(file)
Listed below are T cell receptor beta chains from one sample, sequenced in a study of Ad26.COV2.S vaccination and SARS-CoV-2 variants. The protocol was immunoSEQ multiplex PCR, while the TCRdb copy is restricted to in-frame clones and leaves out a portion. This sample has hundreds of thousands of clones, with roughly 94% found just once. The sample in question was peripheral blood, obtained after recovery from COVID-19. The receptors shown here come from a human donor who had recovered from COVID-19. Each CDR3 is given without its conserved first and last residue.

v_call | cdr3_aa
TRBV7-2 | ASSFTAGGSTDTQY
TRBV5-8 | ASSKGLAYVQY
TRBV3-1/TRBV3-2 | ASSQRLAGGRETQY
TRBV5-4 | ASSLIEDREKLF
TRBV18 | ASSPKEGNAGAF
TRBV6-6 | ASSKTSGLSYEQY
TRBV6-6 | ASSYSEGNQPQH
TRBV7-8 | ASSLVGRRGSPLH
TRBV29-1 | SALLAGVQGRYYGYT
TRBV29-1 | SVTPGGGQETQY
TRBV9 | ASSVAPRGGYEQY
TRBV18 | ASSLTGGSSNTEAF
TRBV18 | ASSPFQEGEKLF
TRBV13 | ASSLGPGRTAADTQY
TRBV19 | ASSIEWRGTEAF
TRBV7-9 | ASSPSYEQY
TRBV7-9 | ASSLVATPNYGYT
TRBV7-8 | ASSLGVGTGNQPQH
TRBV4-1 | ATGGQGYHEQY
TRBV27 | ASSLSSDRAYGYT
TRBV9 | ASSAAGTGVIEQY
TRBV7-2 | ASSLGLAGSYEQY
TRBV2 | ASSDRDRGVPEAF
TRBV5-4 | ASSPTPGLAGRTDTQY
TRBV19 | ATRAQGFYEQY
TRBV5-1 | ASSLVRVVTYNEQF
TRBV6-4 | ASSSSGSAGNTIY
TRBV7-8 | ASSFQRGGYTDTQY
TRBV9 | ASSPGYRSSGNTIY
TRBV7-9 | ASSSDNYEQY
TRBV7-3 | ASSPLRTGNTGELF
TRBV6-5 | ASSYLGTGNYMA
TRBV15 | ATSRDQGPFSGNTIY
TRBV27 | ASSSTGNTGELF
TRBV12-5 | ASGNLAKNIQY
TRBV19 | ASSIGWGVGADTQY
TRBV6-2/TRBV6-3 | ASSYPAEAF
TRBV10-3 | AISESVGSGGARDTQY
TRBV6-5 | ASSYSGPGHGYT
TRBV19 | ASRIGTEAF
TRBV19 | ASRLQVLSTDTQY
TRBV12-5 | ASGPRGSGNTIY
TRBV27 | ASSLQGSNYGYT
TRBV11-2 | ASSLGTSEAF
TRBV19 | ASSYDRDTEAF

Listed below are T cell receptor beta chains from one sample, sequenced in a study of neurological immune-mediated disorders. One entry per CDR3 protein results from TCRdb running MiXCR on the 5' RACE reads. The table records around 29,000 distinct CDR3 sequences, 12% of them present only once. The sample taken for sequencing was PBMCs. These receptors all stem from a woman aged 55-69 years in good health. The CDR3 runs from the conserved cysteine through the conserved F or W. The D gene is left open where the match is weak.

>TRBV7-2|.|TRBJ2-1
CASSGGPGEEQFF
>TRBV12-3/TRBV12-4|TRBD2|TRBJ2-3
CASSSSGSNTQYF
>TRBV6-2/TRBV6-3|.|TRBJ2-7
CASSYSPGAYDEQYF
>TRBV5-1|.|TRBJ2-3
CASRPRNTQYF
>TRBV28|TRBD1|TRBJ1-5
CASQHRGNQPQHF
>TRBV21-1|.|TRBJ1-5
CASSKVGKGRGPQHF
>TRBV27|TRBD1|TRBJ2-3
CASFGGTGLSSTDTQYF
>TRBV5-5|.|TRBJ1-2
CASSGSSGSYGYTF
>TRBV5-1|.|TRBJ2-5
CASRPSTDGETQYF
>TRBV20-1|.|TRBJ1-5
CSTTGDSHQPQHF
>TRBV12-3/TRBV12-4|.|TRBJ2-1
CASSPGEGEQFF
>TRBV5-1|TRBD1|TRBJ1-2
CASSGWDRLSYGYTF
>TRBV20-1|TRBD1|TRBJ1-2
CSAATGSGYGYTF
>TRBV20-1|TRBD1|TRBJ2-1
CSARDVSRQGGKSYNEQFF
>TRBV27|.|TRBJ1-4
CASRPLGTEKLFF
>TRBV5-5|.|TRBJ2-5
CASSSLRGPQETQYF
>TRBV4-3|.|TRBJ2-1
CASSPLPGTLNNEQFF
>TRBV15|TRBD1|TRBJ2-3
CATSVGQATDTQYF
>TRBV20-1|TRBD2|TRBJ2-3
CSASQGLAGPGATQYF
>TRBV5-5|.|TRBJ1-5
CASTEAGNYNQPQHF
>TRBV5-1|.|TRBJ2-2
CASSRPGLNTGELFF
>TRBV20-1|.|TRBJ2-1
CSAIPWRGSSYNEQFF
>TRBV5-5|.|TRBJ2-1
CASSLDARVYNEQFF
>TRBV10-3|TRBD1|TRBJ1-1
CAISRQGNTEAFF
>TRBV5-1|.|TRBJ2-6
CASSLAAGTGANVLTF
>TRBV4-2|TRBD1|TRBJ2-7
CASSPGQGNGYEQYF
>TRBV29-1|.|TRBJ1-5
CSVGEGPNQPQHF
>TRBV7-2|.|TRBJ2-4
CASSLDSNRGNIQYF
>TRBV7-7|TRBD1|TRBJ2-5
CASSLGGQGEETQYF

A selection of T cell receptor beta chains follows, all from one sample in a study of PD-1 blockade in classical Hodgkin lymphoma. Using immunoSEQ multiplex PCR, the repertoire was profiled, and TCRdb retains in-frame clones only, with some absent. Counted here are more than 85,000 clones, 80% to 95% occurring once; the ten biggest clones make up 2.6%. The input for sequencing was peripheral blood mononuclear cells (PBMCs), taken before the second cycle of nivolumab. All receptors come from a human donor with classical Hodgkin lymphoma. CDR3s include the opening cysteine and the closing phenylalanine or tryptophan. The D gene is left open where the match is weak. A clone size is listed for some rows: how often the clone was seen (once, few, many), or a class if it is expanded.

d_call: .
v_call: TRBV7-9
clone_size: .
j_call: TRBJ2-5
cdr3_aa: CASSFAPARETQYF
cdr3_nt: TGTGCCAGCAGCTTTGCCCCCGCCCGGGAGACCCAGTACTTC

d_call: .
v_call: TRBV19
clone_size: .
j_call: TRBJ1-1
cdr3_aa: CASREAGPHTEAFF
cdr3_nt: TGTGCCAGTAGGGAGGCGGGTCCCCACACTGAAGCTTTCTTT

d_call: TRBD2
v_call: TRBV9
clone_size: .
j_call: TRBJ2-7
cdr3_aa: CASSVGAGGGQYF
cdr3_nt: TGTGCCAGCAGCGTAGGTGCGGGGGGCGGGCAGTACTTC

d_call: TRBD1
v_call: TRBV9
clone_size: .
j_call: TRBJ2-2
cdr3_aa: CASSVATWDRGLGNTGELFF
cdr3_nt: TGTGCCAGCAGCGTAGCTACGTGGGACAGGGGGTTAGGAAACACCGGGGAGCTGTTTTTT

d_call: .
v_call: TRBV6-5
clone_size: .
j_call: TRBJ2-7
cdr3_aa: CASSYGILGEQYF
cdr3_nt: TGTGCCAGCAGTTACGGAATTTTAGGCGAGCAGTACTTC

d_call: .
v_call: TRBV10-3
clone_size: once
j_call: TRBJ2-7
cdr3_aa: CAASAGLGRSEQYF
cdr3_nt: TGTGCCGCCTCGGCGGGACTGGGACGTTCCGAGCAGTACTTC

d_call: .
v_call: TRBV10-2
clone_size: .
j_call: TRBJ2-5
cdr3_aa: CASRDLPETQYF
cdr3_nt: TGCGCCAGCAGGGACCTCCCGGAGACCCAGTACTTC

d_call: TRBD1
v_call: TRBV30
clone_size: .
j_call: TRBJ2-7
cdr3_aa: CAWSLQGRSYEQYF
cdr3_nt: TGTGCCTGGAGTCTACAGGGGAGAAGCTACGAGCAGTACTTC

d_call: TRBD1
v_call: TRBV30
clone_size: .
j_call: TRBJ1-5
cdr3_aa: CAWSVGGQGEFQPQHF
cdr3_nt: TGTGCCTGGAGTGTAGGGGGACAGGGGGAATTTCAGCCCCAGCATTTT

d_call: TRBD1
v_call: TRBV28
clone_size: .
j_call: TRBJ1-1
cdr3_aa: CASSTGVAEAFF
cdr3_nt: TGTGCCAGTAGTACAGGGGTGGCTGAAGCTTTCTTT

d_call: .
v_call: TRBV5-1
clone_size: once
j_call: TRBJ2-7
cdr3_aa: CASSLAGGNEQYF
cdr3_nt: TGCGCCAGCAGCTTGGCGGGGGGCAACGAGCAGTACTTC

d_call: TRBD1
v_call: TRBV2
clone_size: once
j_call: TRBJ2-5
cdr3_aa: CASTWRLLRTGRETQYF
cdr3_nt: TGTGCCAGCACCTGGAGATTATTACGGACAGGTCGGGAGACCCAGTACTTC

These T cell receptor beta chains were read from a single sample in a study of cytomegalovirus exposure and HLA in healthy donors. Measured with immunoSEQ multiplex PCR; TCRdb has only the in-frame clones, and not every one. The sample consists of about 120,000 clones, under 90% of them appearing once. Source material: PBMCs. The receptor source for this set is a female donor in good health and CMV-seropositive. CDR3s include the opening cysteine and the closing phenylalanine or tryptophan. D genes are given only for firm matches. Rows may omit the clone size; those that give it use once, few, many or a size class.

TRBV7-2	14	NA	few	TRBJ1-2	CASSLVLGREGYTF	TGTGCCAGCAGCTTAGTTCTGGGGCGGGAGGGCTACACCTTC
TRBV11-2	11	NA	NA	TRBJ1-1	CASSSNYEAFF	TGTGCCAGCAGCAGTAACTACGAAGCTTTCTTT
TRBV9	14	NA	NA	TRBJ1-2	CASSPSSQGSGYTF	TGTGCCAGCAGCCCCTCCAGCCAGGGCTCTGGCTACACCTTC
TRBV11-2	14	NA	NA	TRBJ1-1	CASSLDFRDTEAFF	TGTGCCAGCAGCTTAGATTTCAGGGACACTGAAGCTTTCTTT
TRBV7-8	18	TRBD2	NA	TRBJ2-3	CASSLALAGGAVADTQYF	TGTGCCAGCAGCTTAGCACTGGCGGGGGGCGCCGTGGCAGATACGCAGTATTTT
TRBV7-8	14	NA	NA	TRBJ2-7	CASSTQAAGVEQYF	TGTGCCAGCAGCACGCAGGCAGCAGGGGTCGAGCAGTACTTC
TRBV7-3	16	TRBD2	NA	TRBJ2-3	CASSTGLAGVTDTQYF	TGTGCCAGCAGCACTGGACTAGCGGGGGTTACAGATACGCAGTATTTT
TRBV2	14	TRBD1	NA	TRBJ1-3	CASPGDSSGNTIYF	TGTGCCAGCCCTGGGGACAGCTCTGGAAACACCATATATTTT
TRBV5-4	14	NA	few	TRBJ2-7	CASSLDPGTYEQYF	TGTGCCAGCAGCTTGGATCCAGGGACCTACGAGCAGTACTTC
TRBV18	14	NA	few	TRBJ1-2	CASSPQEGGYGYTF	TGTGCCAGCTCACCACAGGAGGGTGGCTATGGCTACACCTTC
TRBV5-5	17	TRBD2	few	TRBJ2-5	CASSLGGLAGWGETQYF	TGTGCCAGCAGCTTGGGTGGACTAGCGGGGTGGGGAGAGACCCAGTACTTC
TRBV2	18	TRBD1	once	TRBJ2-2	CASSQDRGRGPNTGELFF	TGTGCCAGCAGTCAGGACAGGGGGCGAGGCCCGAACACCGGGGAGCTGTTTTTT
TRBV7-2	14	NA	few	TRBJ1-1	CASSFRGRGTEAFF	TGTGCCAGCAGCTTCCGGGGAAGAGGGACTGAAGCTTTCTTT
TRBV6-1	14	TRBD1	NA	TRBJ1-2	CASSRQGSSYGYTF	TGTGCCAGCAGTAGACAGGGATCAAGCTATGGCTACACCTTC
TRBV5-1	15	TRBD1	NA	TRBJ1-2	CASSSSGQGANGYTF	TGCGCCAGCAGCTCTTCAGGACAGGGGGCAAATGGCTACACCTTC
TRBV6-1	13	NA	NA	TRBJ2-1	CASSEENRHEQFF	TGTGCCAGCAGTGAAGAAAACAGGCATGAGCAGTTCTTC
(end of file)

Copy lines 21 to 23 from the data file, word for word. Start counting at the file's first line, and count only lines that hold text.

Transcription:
TRBV4-1 | ATGGQGYHEQY
TRBV27 | ASSLSSDRAYGYT
TRBV9 | ASSAAGTGVIEQY